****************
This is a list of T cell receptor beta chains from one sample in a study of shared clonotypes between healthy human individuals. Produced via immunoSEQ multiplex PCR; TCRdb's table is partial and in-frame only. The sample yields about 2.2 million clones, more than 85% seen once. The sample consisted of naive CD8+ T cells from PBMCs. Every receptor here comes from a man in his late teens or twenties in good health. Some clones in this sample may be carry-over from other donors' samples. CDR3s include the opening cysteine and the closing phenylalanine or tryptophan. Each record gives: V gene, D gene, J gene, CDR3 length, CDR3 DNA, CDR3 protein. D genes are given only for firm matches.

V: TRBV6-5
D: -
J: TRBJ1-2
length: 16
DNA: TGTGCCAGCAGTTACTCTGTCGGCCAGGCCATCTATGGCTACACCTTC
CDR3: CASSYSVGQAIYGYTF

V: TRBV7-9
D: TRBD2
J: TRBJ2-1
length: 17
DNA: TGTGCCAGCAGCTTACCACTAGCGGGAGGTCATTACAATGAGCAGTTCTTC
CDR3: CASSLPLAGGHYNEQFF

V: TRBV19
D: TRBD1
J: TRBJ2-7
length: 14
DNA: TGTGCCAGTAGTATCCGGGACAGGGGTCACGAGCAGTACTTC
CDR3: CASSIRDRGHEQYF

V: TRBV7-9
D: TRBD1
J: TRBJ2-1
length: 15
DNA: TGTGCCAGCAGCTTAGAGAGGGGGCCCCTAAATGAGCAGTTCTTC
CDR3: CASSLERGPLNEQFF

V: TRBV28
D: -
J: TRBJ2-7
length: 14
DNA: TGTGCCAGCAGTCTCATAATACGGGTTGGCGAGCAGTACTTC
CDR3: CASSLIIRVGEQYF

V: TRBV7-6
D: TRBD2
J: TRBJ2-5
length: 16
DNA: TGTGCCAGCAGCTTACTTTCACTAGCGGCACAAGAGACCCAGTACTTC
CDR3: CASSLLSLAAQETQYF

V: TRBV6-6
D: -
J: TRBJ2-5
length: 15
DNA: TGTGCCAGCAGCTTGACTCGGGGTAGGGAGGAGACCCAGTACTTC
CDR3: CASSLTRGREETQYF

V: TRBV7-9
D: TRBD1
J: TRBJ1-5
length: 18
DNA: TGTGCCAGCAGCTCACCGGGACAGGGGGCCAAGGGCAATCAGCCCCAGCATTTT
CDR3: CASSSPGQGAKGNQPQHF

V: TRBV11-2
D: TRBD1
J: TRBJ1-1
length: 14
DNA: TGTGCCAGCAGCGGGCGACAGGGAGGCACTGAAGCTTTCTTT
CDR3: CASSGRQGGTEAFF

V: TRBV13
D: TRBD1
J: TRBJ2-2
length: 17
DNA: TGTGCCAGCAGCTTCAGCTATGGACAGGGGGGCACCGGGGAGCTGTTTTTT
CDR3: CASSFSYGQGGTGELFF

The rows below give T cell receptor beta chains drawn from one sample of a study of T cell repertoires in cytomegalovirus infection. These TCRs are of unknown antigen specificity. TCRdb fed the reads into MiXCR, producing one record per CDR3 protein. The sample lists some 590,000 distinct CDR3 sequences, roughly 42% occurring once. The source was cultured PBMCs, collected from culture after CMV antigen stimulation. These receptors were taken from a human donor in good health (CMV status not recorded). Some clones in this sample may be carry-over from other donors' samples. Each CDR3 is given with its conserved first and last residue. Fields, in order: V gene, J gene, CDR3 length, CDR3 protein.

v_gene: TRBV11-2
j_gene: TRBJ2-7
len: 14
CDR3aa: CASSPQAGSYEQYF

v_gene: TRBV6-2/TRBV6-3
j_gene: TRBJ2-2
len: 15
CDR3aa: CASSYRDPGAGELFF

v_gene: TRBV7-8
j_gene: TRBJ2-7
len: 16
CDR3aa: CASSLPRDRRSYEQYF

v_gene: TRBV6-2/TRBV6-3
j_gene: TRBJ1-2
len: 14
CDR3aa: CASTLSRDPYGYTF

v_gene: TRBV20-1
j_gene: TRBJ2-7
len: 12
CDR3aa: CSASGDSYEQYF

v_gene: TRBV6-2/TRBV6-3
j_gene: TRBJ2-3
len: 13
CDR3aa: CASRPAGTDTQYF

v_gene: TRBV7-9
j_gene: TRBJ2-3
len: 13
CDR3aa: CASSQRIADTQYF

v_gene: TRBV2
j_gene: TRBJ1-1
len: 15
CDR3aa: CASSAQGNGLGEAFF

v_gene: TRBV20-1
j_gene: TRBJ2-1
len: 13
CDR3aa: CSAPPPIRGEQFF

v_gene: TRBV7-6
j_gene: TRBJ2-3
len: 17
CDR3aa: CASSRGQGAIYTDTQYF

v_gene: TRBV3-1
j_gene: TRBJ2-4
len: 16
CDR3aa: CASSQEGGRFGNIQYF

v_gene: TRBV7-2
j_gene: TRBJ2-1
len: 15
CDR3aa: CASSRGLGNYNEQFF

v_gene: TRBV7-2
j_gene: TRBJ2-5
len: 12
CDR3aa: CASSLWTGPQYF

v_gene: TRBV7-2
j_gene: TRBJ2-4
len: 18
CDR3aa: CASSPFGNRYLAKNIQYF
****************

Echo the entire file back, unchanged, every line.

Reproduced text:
This is a list of T cell receptor beta chains from one sample in a study of shared clonotypes between healthy human individuals. Produced via immunoSEQ multiplex PCR; TCRdb's table is partial and in-frame only. The sample yields about 2.2 million clones, more than 85% seen once. The sample consisted of naive CD8+ T cells from PBMCs. Every receptor here comes from a man in his late teens or twenties in good health. Some clones in this sample may be carry-over from other donors' samples. CDR3s include the opening cysteine and the closing phenylalanine or tryptophan. Each record gives: V gene, D gene, J gene, CDR3 length, CDR3 DNA, CDR3 protein. D genes are given only for firm matches.

V: TRBV6-5
D: -
J: TRBJ1-2
length: 16
DNA: TGTGCCAGCAGTTACTCTGTCGGCCAGGCCATCTATGGCTACACCTTC
CDR3: CASSYSVGQAIYGYTF

V: TRBV7-9
D: TRBD2
J: TRBJ2-1
length: 17
DNA: TGTGCCAGCAGCTTACCACTAGCGGGAGGTCATTACAATGAGCAGTTCTTC
CDR3: CASSLPLAGGHYNEQFF

V: TRBV19
D: TRBD1
J: TRBJ2-7
length: 14
DNA: TGTGCCAGTAGTATCCGGGACAGGGGTCACGAGCAGTACTTC
CDR3: CASSIRDRGHEQYF

V: TRBV7-9
D: TRBD1
J: TRBJ2-1
length: 15
DNA: TGTGCCAGCAGCTTAGAGAGGGGGCCCCTAAATGAGCAGTTCTTC
CDR3: CASSLERGPLNEQFF

V: TRBV28
D: -
J: TRBJ2-7
length: 14
DNA: TGTGCCAGCAGTCTCATAATACGGGTTGGCGAGCAGTACTTC
CDR3: CASSLIIRVGEQYF

V: TRBV7-6
D: TRBD2
J: TRBJ2-5
length: 16
DNA: TGTGCCAGCAGCTTACTTTCACTAGCGGCACAAGAGACCCAGTACTTC
CDR3: CASSLLSLAAQETQYF

V: TRBV6-6
D: -
J: TRBJ2-5
length: 15
DNA: TGTGCCAGCAGCTTGACTCGGGGTAGGGAGGAGACCCAGTACTTC
CDR3: CASSLTRGREETQYF

V: TRBV7-9
D: TRBD1
J: TRBJ1-5
length: 18
DNA: TGTGCCAGCAGCTCACCGGGACAGGGGGCCAAGGGCAATCAGCCCCAGCATTTT
CDR3: CASSSPGQGAKGNQPQHF

V: TRBV11-2
D: TRBD1
J: TRBJ1-1
length: 14
DNA: TGTGCCAGCAGCGGGCGACAGGGAGGCACTGAAGCTTTCTTT
CDR3: CASSGRQGGTEAFF

V: TRBV13
D: TRBD1
J: TRBJ2-2
length: 17
DNA: TGTGCCAGCAGCTTCAGCTATGGACAGGGGGGCACCGGGGAGCTGTTTTTT
CDR3: CASSFSYGQGGTGELFF

The rows below give T cell receptor beta chains drawn from one sample of a study of T cell repertoires in cytomegalovirus infection. These TCRs are of unknown antigen specificity. TCRdb fed the reads into MiXCR, producing one record per CDR3 protein. The sample lists some 590,000 distinct CDR3 sequences, roughly 42% occurring once. The source was cultured PBMCs, collected from culture after CMV antigen stimulation. These receptors were taken from a human donor in good health (CMV status not recorded). Some clones in this sample may be carry-over from other donors' samples. Each CDR3 is given with its conserved first and last residue. Fields, in order: V gene, J gene, CDR3 length, CDR3 protein.

v_gene: TRBV11-2
j_gene: TRBJ2-7
len: 14
CDR3aa: CASSPQAGSYEQYF

v_gene: TRBV6-2/TRBV6-3
j_gene: TRBJ2-2
len: 15
CDR3aa: CASSYRDPGAGELFF

v_gene: TRBV7-8
j_gene: TRBJ2-7
len: 16
CDR3aa: CASSLPRDRRSYEQYF

v_gene: TRBV6-2/TRBV6-3
j_gene: TRBJ1-2
len: 14
CDR3aa: CASTLSRDPYGYTF

v_gene: TRBV20-1
j_gene: TRBJ2-7
len: 12
CDR3aa: CSASGDSYEQYF

v_gene: TRBV6-2/TRBV6-3
j_gene: TRBJ2-3
len: 13
CDR3aa: CASRPAGTDTQYF

v_gene: TRBV7-9
j_gene: TRBJ2-3
len: 13
CDR3aa: CASSQRIADTQYF

v_gene: TRBV2
j_gene: TRBJ1-1
len: 15
CDR3aa: CASSAQGNGLGEAFF

v_gene: TRBV20-1
j_gene: TRBJ2-1
len: 13
CDR3aa: CSAPPPIRGEQFF

v_gene: TRBV7-6
j_gene: TRBJ2-3
len: 17
CDR3aa: CASSRGQGAIYTDTQYF

v_gene: TRBV3-1
j_gene: TRBJ2-4
len: 16
CDR3aa: CASSQEGGRFGNIQYF

v_gene: TRBV7-2
j_gene: TRBJ2-1
len: 15
CDR3aa: CASSRGLGNYNEQFF

v_gene: TRBV7-2
j_gene: TRBJ2-5
len: 12
CDR3aa: CASSLWTGPQYF

v_gene: TRBV7-2
j_gene: TRBJ2-4
len: 18
CDR3aa: CASSPFGNRYLAKNIQYF